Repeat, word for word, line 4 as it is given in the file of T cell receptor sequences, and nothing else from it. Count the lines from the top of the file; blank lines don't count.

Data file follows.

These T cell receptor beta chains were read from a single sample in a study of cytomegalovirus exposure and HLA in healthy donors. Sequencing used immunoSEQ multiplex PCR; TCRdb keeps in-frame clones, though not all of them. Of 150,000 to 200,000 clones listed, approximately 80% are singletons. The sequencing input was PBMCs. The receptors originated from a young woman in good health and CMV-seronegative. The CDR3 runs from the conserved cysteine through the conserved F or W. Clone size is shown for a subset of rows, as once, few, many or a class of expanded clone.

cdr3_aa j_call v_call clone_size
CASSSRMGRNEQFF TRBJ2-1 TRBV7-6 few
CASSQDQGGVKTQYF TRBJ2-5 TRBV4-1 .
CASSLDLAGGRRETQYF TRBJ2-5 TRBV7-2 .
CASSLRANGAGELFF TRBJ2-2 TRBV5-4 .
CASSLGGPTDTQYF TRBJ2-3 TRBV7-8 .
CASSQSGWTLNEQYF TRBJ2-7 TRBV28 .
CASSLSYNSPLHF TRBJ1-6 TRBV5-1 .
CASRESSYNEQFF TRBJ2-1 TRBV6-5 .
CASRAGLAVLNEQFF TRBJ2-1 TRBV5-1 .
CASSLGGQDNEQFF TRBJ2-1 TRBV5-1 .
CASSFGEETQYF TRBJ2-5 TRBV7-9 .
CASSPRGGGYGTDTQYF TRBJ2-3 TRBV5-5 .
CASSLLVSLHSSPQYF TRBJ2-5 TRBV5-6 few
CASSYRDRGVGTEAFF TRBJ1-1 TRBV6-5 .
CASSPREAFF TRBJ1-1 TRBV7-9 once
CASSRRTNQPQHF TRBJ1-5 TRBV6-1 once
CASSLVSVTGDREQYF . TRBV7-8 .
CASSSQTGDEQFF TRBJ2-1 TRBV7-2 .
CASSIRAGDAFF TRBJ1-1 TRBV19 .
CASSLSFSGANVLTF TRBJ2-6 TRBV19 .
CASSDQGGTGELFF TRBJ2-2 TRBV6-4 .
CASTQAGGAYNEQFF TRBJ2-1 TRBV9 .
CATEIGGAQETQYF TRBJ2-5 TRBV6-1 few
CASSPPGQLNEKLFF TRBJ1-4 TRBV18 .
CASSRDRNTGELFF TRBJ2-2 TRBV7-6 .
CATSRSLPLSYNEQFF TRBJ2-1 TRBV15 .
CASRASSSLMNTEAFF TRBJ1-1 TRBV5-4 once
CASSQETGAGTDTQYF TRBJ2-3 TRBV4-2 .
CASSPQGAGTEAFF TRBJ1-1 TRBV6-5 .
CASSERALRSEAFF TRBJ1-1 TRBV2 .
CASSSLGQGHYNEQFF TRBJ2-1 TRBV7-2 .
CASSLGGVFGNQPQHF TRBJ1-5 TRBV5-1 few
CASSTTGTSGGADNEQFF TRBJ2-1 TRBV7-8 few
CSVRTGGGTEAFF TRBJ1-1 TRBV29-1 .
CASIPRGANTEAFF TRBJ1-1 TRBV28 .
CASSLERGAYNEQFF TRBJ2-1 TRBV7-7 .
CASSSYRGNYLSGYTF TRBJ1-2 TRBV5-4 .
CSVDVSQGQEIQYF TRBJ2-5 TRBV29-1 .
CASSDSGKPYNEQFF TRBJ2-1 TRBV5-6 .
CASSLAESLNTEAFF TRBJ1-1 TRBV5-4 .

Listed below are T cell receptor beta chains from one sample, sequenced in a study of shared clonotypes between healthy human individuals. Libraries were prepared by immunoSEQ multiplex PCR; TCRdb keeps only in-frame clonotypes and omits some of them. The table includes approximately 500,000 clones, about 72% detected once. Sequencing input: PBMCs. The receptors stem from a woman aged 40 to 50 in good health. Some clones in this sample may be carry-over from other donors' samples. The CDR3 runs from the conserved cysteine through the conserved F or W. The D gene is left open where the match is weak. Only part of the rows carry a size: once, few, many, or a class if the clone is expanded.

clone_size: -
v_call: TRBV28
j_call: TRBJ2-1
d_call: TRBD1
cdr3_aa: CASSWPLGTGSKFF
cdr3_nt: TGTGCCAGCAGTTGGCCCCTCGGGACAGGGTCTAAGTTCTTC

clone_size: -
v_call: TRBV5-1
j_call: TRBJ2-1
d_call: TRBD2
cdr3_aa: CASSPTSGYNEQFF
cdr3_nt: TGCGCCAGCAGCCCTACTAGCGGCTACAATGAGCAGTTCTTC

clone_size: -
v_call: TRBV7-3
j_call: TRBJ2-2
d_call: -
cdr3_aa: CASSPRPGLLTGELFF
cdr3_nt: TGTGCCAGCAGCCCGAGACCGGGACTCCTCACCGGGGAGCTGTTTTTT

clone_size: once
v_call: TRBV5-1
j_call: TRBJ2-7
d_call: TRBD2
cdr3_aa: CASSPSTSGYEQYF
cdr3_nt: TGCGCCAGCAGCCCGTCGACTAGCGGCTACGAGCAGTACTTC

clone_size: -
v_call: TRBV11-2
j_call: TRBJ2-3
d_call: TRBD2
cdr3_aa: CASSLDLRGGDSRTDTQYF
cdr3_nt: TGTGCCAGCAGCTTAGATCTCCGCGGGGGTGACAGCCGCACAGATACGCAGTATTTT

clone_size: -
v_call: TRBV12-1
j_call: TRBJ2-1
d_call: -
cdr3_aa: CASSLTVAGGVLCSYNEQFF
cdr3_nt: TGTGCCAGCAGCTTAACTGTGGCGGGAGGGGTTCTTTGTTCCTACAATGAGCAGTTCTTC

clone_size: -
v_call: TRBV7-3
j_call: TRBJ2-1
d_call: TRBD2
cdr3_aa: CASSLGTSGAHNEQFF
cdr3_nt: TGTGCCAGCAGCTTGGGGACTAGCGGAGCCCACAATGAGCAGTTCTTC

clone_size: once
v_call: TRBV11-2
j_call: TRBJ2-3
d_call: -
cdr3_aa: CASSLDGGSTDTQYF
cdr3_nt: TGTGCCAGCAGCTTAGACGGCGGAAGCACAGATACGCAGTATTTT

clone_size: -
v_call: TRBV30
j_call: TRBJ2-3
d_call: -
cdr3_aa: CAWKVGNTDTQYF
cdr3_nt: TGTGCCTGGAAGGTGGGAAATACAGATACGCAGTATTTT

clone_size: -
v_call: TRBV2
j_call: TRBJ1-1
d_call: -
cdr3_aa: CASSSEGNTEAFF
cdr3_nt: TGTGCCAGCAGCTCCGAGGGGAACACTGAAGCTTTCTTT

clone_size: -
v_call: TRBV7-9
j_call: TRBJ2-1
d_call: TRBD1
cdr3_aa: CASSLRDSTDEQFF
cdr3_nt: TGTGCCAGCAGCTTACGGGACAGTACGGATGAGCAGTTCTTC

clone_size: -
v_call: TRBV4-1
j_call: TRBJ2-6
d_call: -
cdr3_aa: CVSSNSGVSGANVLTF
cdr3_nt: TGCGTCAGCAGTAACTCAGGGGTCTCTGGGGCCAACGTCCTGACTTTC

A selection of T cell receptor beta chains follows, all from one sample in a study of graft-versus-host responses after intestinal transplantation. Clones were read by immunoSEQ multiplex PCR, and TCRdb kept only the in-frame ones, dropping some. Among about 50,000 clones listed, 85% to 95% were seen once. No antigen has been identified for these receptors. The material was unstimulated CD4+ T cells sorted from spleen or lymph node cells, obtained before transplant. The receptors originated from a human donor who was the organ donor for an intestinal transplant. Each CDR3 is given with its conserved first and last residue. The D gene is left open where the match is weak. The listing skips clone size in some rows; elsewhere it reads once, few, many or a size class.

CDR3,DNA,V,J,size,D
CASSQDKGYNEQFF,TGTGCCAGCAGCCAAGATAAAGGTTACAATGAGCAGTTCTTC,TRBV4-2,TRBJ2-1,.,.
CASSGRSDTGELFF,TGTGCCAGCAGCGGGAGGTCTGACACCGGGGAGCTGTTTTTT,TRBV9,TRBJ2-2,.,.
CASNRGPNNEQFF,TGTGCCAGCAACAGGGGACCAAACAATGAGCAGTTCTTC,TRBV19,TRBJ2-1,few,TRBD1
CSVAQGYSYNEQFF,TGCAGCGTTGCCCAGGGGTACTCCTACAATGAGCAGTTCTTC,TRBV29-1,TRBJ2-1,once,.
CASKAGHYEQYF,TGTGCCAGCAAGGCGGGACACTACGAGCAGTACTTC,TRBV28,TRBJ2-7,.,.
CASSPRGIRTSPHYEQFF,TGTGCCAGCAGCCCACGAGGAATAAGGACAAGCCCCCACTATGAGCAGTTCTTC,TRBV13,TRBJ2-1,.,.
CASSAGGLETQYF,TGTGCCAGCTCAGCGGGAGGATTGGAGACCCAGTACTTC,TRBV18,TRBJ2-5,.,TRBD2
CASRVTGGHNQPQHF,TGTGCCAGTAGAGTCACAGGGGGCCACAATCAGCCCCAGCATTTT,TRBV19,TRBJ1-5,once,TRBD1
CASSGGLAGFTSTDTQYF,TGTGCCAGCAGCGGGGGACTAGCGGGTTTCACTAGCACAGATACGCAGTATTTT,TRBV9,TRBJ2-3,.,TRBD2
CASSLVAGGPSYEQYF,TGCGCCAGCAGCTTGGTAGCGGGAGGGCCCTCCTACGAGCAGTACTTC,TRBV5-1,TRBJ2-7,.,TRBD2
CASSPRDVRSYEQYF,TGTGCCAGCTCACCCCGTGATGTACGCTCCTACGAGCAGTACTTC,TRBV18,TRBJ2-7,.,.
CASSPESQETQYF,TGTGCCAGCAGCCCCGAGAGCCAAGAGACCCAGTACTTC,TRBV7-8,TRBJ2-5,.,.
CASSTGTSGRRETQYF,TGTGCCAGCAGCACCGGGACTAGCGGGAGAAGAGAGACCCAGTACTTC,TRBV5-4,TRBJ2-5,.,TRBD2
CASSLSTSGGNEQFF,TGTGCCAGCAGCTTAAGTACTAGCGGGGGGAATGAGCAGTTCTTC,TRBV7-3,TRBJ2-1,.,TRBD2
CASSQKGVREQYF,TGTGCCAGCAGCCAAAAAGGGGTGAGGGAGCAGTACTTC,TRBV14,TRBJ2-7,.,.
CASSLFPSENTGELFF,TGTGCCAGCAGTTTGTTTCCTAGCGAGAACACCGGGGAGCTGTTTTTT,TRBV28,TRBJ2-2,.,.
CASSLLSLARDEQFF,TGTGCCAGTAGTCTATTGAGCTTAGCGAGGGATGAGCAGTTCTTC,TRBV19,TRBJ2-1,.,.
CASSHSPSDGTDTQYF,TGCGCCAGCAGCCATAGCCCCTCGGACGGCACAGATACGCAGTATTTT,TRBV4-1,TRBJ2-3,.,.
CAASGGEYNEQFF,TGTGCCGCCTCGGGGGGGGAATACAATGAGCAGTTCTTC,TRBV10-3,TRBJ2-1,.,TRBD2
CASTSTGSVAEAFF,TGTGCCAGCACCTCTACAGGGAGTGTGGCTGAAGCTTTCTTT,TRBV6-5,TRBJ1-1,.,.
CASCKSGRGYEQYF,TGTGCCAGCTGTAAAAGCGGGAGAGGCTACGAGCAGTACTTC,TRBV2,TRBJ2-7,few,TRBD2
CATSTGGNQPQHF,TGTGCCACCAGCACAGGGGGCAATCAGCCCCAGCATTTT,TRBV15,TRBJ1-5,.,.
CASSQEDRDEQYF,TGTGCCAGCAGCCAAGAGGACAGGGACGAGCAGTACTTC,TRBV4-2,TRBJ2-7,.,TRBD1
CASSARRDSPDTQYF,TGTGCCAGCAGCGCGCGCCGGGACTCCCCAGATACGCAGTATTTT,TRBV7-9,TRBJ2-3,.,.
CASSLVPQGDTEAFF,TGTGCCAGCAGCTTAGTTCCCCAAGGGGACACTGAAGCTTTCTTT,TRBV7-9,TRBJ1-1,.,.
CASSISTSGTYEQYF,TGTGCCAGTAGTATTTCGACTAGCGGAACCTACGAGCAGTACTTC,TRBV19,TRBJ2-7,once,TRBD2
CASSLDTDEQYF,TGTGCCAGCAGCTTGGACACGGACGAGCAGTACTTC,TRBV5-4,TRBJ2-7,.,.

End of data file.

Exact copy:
CASSQDQGGVKTQYF TRBJ2-5 TRBV4-1 .